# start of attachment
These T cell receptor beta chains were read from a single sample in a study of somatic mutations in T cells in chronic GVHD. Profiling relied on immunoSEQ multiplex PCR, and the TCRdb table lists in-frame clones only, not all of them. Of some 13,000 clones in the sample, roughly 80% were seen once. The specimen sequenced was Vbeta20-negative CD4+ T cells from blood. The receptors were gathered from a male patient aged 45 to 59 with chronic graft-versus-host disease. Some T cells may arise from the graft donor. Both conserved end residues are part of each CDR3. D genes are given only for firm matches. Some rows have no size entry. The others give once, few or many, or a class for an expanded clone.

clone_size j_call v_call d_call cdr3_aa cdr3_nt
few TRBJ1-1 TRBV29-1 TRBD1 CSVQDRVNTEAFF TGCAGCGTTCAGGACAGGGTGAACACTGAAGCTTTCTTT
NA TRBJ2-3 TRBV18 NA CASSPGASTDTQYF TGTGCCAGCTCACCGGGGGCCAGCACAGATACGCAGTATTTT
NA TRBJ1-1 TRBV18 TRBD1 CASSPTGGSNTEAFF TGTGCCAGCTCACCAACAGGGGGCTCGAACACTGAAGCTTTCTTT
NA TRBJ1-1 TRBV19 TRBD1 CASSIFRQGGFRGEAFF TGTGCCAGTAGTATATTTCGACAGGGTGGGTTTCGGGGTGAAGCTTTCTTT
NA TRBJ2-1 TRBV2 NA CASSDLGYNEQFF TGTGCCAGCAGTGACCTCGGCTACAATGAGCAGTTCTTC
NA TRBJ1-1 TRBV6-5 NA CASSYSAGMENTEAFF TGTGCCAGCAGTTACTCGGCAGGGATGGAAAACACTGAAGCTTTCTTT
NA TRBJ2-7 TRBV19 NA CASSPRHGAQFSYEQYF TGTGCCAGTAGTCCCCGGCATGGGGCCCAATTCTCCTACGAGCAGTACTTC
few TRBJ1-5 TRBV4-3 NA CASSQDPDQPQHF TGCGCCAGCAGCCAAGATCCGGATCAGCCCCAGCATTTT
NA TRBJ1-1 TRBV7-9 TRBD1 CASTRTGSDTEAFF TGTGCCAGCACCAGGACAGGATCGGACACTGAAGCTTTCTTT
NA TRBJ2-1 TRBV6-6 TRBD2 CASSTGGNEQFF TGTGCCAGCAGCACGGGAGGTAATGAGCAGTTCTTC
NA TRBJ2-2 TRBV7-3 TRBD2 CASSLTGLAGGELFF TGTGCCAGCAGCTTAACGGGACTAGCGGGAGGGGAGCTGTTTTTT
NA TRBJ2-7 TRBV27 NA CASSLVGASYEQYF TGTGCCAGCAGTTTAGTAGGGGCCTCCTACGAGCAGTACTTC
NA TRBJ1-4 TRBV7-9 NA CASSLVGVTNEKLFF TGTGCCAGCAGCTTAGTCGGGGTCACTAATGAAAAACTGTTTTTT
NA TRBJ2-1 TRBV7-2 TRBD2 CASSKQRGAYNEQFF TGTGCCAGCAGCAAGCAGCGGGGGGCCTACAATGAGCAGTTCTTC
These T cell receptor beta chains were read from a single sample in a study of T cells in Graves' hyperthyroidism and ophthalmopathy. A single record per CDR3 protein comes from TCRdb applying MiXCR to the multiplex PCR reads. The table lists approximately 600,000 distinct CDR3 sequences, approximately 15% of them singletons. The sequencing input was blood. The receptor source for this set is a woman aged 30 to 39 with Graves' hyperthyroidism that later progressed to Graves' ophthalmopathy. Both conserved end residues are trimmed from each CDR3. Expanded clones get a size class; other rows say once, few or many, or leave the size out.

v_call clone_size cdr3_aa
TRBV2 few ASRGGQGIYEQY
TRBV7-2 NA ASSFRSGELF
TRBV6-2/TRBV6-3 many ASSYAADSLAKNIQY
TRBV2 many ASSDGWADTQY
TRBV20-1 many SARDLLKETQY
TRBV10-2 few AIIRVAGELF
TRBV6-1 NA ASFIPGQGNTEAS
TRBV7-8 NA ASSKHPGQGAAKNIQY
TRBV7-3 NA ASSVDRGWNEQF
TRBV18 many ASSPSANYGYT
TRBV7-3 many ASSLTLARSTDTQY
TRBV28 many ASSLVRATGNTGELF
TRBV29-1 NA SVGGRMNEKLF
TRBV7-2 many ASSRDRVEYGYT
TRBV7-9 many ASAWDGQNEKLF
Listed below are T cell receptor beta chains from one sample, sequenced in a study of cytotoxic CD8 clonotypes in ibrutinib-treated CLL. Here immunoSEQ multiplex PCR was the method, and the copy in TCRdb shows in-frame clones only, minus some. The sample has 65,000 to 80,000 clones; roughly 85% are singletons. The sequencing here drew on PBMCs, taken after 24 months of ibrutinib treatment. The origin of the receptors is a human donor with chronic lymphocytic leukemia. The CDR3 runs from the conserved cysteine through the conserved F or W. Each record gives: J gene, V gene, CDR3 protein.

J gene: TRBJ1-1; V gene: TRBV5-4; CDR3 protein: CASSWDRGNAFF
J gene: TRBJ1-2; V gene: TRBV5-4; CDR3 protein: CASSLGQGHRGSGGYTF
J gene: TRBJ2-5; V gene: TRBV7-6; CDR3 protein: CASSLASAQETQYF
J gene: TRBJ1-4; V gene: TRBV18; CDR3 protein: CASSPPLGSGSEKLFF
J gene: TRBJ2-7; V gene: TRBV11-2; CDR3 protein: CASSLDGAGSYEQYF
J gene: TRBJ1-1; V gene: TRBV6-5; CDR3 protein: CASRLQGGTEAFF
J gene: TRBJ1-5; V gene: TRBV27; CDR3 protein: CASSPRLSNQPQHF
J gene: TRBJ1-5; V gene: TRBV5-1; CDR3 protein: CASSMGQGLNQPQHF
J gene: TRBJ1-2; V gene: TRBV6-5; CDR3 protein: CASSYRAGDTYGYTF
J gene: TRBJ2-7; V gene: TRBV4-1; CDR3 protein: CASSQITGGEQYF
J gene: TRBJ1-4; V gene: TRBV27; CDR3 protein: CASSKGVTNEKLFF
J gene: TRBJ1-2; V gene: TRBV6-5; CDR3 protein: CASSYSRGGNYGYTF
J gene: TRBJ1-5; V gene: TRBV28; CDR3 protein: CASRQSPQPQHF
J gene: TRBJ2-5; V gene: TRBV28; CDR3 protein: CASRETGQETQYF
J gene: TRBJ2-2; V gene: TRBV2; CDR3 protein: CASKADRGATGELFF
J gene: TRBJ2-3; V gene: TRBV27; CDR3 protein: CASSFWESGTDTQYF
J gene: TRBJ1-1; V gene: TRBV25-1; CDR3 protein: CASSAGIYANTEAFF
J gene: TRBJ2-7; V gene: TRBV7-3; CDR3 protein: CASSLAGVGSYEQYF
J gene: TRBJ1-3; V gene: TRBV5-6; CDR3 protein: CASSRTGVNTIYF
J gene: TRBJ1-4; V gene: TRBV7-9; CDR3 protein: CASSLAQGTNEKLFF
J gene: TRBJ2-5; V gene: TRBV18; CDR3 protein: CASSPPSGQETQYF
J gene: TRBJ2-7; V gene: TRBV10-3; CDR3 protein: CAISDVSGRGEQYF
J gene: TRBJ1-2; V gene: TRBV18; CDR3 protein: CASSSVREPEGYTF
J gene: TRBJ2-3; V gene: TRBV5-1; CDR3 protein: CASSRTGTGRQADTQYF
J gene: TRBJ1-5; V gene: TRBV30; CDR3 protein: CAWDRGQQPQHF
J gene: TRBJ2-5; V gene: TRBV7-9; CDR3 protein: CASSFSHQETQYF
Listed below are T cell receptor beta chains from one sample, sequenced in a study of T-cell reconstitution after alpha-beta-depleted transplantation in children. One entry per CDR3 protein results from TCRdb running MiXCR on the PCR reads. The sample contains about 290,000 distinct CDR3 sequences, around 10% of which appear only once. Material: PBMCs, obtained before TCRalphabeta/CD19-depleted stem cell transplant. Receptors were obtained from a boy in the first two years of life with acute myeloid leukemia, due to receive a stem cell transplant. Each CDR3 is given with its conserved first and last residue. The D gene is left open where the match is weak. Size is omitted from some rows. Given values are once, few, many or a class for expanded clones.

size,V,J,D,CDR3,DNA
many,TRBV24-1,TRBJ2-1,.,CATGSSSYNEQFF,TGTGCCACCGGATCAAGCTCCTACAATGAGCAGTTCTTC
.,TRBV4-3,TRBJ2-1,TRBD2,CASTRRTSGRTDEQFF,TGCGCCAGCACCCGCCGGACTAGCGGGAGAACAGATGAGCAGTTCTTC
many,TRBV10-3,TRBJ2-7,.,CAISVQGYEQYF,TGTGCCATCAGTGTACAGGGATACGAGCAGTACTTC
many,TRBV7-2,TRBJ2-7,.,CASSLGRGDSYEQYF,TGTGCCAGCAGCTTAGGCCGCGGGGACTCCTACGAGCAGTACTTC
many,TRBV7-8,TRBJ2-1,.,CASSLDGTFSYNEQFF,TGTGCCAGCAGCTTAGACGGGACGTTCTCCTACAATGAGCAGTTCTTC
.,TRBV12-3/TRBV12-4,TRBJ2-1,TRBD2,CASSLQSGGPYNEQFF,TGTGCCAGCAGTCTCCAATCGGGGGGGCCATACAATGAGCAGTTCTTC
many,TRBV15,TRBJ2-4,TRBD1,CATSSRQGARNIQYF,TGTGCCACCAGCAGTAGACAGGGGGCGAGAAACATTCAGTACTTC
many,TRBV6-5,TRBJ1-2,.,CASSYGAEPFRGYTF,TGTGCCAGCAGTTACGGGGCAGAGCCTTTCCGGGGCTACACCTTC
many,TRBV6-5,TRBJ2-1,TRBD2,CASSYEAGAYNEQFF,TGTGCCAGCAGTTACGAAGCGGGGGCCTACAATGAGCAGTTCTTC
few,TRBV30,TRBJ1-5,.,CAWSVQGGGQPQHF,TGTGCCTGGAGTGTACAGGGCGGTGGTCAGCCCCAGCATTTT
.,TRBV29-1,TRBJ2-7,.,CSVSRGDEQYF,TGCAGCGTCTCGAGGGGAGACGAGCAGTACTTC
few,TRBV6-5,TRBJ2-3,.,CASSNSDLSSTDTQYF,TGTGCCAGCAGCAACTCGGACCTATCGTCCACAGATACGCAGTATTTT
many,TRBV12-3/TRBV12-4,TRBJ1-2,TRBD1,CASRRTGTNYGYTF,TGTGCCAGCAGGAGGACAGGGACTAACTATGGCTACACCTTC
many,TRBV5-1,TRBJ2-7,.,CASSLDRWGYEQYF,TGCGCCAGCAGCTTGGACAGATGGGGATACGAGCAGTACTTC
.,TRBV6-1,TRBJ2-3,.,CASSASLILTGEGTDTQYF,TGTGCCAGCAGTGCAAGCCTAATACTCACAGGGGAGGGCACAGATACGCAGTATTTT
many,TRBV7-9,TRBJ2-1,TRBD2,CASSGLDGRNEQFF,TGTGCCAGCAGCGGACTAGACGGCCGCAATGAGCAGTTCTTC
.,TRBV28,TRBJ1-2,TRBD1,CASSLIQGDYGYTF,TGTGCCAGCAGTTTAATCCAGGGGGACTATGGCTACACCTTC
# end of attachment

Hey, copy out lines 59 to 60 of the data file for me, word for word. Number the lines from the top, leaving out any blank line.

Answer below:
J gene: TRBJ1-5; V gene: TRBV30; CDR3 protein: CAWDRGQQPQHF
J gene: TRBJ2-5; V gene: TRBV7-9; CDR3 protein: CASSFSHQETQYF